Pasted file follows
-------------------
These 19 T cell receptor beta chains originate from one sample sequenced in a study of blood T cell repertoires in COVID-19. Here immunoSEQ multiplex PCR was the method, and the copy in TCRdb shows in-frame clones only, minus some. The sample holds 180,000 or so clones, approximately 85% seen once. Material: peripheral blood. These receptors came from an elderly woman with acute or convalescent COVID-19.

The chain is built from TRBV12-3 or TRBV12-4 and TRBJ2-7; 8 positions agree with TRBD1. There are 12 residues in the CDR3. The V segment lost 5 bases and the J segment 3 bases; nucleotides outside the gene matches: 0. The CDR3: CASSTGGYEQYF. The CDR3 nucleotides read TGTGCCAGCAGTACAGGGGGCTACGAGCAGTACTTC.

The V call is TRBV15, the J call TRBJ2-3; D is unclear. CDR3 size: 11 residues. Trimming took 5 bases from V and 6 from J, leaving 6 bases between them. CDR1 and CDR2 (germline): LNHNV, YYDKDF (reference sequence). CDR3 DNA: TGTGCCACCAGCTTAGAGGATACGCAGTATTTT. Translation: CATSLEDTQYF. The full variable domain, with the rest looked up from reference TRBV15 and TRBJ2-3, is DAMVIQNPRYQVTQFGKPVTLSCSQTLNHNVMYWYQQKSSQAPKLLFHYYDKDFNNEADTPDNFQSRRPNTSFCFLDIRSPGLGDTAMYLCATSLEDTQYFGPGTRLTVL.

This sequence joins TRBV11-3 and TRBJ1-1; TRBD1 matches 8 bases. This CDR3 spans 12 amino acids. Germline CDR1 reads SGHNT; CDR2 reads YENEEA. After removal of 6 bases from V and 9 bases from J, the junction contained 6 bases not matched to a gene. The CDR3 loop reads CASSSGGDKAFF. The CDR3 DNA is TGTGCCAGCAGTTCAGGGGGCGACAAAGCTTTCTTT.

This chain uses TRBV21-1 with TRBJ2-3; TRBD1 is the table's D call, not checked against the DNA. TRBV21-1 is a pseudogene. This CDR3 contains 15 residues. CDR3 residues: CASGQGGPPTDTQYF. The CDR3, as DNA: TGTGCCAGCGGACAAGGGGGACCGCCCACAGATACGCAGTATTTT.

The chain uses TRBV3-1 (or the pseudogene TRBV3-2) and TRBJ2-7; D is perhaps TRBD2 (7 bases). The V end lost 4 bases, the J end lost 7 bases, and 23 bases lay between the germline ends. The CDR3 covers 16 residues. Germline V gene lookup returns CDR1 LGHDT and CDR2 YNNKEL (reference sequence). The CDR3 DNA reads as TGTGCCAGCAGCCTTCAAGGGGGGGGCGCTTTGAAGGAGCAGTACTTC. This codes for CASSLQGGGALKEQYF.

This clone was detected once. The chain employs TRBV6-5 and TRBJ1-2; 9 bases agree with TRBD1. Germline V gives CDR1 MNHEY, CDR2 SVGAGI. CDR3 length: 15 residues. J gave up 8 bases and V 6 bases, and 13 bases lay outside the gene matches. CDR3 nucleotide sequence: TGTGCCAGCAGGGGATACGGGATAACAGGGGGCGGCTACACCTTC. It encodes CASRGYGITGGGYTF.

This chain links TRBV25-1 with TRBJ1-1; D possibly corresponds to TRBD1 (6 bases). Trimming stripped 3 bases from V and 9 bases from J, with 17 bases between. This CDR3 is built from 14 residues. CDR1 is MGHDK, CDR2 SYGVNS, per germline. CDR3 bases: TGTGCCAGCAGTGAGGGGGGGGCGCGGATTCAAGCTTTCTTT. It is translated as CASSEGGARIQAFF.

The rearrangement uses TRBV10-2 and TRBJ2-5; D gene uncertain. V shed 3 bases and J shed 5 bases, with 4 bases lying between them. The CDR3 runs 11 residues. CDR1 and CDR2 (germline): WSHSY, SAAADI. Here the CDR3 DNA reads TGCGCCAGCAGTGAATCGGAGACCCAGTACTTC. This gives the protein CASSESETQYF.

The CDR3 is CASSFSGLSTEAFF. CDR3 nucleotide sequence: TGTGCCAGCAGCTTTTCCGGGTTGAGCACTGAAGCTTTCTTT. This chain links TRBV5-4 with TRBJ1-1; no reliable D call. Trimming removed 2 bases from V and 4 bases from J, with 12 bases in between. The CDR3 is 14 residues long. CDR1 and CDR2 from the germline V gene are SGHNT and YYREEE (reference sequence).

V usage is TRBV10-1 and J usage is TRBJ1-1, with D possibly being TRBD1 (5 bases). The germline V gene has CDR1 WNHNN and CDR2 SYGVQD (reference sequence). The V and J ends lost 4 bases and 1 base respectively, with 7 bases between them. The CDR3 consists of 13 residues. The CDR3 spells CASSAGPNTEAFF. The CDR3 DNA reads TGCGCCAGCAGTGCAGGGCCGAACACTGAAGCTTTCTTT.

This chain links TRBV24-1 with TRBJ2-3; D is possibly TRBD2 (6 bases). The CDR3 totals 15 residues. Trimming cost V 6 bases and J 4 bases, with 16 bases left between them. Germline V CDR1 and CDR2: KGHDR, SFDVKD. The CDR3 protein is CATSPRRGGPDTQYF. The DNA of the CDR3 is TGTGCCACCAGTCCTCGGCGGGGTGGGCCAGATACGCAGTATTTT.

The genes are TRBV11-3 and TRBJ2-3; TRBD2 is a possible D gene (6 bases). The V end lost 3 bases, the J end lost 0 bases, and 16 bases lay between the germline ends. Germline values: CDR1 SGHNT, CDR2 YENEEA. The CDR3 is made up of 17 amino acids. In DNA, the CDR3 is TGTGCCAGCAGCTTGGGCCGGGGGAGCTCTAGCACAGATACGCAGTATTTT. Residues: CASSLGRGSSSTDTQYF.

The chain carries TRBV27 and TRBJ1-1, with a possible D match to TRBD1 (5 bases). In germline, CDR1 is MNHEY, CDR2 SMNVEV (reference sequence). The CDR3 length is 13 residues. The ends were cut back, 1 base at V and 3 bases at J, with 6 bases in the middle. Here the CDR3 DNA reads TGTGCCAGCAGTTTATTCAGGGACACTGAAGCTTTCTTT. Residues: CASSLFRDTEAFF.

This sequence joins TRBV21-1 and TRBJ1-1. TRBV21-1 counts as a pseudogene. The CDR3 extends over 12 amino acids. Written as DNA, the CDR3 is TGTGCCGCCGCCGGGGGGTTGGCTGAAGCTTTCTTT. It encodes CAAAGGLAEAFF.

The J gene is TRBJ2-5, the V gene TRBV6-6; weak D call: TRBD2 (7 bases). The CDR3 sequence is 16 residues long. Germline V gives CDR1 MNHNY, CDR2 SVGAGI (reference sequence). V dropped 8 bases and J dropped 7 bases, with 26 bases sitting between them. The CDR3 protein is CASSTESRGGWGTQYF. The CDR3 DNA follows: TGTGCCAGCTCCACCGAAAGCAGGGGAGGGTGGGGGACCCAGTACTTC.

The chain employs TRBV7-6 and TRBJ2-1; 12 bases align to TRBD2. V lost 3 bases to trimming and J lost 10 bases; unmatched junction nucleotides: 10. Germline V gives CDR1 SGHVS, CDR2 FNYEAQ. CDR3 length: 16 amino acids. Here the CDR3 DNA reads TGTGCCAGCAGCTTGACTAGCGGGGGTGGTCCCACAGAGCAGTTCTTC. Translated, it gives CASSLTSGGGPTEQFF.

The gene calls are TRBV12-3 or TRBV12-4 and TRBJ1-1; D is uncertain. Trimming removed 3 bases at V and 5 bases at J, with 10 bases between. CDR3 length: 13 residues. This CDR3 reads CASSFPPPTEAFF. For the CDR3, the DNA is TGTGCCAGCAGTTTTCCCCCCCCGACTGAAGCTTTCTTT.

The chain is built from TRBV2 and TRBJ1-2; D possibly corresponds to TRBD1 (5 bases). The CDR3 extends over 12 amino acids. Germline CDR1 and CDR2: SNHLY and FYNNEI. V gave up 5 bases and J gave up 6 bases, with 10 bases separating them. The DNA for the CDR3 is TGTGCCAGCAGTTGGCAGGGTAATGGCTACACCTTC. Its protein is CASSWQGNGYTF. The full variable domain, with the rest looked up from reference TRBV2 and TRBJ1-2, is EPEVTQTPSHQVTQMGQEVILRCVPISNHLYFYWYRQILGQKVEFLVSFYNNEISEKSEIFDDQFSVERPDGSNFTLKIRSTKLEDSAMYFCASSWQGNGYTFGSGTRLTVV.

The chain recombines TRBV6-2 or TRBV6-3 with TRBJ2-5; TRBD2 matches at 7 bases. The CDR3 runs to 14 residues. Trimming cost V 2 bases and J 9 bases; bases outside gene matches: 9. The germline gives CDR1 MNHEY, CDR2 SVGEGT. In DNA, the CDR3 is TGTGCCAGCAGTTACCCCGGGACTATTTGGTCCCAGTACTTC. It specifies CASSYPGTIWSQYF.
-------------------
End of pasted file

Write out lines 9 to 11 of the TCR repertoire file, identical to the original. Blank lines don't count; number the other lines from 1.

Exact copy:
The rearrangement uses TRBV10-2 and TRBJ2-5; D gene uncertain. V shed 3 bases and J shed 5 bases, with 4 bases lying between them. The CDR3 runs 11 residues. CDR1 and CDR2 (germline): WSHSY, SAAADI. Here the CDR3 DNA reads TGCGCCAGCAGTGAATCGGAGACCCAGTACTTC. This gives the protein CASSESETQYF.

The CDR3 is CASSFSGLSTEAFF. CDR3 nucleotide sequence: TGTGCCAGCAGCTTTTCCGGGTTGAGCACTGAAGCTTTCTTT. This chain links TRBV5-4 with TRBJ1-1; no reliable D call. Trimming removed 2 bases from V and 4 bases from J, with 12 bases in between. The CDR3 is 14 residues long. CDR1 and CDR2 from the germline V gene are SGHNT and YYREEE (reference sequence).

V usage is TRBV10-1 and J usage is TRBJ1-1, with D possibly being TRBD1 (5 bases). The germline V gene has CDR1 WNHNN and CDR2 SYGVQD (reference sequence). The V and J ends lost 4 bases and 1 base respectively, with 7 bases between them. The CDR3 consists of 13 residues. The CDR3 spells CASSAGPNTEAFF. The CDR3 DNA reads TGCGCCAGCAGTGCAGGGCCGAACACTGAAGCTTTCTTT.